010E-079 1/2 Alumina Balls, HD, 010E-198 1/4 SS Balls, 010E-197 1/2 SS Balls, 010E-196 5/8 SS Balls, 010E-195 3/4 SS Balls, 010E-095 1/4 Grinding Balls, 010E-094 1/2 Grinding Balls, 010E-093 3/4 Grinding Balls, 010E-092 2 Grinding Balls, 010E-090 1-1/2 Grinding Balls, 010E-089 1-1/4 Grinding Balls, 010E-088 1 Chrome Steel Balls, 010E-087 7/8 Grinding Balls, 010E-086 1/2 Zirconia Grinding, 010E-082 1-1/4 Alumina Balls, HD, 010E-081 1 Alumina Balls, HD, 010E-080 3/4 Alumina Balls, HD, 010E-199 1-7/16 Grinding Balls, Chrome
Sepor, Inc. began business in 1953 with the introduction of the Sepor Microsplitter , a Jones-type Riffle splitter, developed by geologist Oreste Ernie Alessio for his own use in the lab. Sepor grew over the next several decades to offer a complete line of mineral analysis tools, as well as pilot plant equipment for scaled operations.
A) Total Apparent Volumetric Charge Filling including balls and excess slurry on top of the ball charge, plus the interstitial voids in between the balls expressed as a percentage of the net internal mill volume (inside liners).
B) Overflow Discharge Mills operating at low ball fillings slurry may accumulate on top of the ball charge; causing, the Total Charge Filling Level to be higher than the Ball Filling Level. Grate Discharge mills will not face this issue.
C) This value represents the Volumetric Fractional Filling of the Voids in between the balls by the retained slurry in the mill charge. As defined, this value should never exceed 100%, but in some cases particularly in Grate Discharge Mills it could be lower than 100%. Note that this interstitial slurry does not include the overfilling slurry derived from the difference between the Charge and Ball Filling.
D) Represents the so-called Dynamic Angle of Repose (or Lift Angle) adopted during steady operation by the top surface of the mill charge (the kidney) with respect to the horizontal. A reasonable default value for this angle is 32, but may be easily tuned to specific applications against any available actual power data.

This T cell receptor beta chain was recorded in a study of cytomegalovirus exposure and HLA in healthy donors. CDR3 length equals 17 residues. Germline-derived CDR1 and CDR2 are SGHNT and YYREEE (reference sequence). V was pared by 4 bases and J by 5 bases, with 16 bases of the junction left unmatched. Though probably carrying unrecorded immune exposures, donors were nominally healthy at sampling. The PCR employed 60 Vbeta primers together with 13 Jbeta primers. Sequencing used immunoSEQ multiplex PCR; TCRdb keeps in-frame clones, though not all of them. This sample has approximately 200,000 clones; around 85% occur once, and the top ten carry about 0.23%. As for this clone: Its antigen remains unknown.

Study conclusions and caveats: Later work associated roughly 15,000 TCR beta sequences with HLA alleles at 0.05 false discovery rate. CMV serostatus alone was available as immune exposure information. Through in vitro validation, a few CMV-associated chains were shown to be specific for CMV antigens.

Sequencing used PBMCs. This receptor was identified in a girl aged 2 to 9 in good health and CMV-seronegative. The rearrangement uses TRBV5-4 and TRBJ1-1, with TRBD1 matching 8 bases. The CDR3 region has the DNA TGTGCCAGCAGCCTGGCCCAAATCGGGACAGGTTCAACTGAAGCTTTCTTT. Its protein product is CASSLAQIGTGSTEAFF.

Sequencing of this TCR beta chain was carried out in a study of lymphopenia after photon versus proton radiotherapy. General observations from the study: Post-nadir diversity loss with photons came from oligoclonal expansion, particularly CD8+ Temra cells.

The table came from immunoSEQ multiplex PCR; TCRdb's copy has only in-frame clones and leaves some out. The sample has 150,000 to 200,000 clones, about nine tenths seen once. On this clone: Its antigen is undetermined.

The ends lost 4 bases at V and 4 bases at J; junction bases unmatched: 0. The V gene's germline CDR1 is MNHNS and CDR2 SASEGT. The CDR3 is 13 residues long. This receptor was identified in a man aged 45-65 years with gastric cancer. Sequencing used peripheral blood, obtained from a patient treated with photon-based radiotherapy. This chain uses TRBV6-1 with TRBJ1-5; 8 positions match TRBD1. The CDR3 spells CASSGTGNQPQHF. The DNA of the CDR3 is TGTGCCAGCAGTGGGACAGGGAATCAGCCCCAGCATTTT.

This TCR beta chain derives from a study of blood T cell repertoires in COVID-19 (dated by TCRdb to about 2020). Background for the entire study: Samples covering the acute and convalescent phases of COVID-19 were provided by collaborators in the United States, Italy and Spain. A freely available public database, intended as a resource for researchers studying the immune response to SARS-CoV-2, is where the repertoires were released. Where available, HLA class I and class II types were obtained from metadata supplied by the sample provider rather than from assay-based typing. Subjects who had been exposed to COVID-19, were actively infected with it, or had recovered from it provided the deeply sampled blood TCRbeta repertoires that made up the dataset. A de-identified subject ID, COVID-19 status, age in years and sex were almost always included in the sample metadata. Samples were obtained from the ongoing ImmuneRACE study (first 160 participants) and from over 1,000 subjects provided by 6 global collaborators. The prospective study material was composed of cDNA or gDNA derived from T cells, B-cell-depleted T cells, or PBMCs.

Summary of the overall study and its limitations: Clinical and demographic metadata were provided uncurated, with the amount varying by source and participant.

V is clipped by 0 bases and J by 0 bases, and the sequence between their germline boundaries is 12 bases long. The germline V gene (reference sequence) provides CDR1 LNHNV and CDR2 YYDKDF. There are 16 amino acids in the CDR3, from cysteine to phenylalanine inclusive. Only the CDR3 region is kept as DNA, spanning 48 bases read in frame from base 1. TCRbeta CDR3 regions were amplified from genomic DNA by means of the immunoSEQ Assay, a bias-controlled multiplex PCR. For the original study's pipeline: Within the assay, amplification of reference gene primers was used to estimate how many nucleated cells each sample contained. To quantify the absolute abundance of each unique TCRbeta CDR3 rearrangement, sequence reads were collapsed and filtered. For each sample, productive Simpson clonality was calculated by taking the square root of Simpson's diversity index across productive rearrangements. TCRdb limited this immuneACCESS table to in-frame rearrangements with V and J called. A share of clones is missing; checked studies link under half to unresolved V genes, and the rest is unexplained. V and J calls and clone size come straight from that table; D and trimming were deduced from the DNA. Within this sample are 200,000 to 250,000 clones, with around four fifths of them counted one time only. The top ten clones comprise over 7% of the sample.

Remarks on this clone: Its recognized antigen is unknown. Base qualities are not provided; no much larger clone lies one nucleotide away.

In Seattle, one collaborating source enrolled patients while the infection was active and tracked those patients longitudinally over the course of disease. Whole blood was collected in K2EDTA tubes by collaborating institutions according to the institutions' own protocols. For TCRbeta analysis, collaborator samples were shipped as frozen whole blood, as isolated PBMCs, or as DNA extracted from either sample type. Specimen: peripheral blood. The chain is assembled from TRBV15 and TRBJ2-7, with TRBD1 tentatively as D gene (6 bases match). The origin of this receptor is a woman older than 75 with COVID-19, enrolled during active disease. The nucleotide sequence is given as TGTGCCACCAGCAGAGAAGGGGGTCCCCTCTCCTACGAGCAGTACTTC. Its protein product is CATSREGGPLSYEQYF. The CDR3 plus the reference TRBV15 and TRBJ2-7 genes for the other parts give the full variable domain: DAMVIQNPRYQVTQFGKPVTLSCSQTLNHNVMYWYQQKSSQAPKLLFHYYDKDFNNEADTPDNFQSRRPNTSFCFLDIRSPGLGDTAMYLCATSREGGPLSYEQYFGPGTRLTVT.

The first step in mill design is to determine the power needed to produce the desired grind in the chosen ore. The most used equation, for this purpose, is the empirical Bond equation (Bond, 1960, 1961; Rowland and Kjos, 1978).
In this equation, E is the specific energy required for the grind, and F80 and P80 are the sizes in micrometers that 80% of the weight passes of the mill feed and product respectively. The parameter Wi, known as the work index of the ore, is obtained from batch bench tests first devised by Bond (1961). The power calculated on using equation 1, (Bond, 1961; Rowland and Kjos, 1978), relates to:
1) Rod milling a rod mill with a diameter of 2.44 meters, inside new liners, grinding wet in open circuit. 2) Ball milling a ball mill with a diameter of 2.44 meters, inside new liners, grinding wet in open circuit.
When the grinding conditions differ from these specified conditions, efficiency factors (Rowland and Kjos, 1978) have to be used in conjunction with equation 1. In general, therefore, the required mill power is calculated using the following equation
where n is the number of efficiency factors, EFi, used and fo is the feed rate of new ore to the mill. The power calculated from equation 2 can be looked up in published tables (Rowland and Kjos, 1978) and the correct mill size and type can be selected.
The philosophy in the development of the MRRC grinding simulation package was to build interactive software that could be used as an inexpensive means of providing a semi-quantitative check on a grinding mill design. In addition the software is designed to slot in to a general mineral processing package now undergoing development at the MRRC.
The need to improve the technology associated with traditional methods of crushing and grinding has been an undisputed area of debate. Yet, there is very little structural and design improvement for increased capacity and energy utilization of the mill. This paper discusses the results of some of the design and test work done on a cascading type mill that is a modification of a ball mill. Basically, the cascading mill is designed to operate at super critical speeds but the charge is restricted to move in a cascading manner. Thus the number and intensity of collisions per unit time is increased. Results of laboratory experiments show that the cascading mill performs better than a ball mill.